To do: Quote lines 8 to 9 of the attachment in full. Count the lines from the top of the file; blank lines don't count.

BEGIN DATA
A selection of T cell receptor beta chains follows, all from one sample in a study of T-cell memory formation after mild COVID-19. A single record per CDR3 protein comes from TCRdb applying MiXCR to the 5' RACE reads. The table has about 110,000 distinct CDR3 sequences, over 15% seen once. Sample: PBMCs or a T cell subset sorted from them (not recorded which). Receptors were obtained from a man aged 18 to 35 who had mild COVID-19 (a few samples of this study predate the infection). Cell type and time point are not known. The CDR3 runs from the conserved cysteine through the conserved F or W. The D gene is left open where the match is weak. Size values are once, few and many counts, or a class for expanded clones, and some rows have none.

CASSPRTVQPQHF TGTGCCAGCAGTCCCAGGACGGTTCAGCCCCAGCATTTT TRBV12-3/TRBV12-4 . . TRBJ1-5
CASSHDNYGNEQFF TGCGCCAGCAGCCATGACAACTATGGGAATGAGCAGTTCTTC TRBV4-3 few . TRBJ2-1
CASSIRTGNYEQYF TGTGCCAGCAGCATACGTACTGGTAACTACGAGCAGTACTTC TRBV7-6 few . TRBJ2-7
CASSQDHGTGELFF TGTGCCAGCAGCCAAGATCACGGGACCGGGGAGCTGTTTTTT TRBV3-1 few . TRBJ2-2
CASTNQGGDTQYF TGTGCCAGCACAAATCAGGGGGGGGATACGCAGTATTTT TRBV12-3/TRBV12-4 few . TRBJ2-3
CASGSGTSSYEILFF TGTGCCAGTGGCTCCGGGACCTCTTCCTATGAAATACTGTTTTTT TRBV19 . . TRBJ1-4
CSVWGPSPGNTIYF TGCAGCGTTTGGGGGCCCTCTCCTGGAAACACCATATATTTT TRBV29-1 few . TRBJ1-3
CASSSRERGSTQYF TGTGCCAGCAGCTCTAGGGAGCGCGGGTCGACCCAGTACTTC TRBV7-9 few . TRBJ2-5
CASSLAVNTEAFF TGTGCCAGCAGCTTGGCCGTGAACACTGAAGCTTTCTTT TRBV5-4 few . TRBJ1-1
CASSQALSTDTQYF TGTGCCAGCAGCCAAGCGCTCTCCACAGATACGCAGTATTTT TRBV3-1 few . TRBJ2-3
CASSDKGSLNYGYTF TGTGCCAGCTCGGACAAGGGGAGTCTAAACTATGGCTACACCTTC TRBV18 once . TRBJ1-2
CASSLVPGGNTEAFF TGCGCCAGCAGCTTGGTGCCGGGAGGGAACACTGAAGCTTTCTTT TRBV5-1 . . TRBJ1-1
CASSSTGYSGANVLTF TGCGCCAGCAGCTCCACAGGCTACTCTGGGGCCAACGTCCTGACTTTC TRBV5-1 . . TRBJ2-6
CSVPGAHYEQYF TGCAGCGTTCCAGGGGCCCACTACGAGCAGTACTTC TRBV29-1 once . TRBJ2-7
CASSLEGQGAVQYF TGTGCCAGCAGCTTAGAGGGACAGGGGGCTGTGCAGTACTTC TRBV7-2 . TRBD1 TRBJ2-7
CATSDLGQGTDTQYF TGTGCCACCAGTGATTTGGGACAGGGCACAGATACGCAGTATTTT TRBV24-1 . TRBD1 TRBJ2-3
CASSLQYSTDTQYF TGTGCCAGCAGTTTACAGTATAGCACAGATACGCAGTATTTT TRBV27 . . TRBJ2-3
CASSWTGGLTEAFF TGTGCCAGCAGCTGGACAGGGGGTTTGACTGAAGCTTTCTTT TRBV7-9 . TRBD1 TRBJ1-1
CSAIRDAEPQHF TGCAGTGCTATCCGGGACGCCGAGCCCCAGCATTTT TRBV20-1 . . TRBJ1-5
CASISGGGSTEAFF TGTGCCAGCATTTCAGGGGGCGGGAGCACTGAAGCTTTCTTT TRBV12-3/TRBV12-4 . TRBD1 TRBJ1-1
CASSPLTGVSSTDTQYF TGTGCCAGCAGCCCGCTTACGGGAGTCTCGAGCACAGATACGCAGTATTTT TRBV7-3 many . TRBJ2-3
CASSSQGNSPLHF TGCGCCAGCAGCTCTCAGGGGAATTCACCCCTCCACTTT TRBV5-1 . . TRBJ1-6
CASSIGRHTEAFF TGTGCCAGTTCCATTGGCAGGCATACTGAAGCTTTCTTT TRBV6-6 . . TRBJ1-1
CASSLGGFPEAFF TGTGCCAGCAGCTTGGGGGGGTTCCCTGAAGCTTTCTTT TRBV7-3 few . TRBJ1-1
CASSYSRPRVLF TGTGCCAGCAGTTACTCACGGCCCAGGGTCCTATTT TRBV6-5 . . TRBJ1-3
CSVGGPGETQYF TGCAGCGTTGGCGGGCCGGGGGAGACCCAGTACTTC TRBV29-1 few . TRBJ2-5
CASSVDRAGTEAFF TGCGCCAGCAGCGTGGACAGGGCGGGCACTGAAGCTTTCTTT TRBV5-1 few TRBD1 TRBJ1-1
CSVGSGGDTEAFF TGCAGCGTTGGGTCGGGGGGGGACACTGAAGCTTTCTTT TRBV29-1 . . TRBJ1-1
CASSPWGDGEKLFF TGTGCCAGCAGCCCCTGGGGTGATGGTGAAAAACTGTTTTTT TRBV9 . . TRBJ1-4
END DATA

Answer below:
CSVWGPSPGNTIYF TGCAGCGTTTGGGGGCCCTCTCCTGGAAACACCATATATTTT TRBV29-1 few . TRBJ1-3
CASSSRERGSTQYF TGTGCCAGCAGCTCTAGGGAGCGCGGGTCGACCCAGTACTTC TRBV7-9 few . TRBJ2-5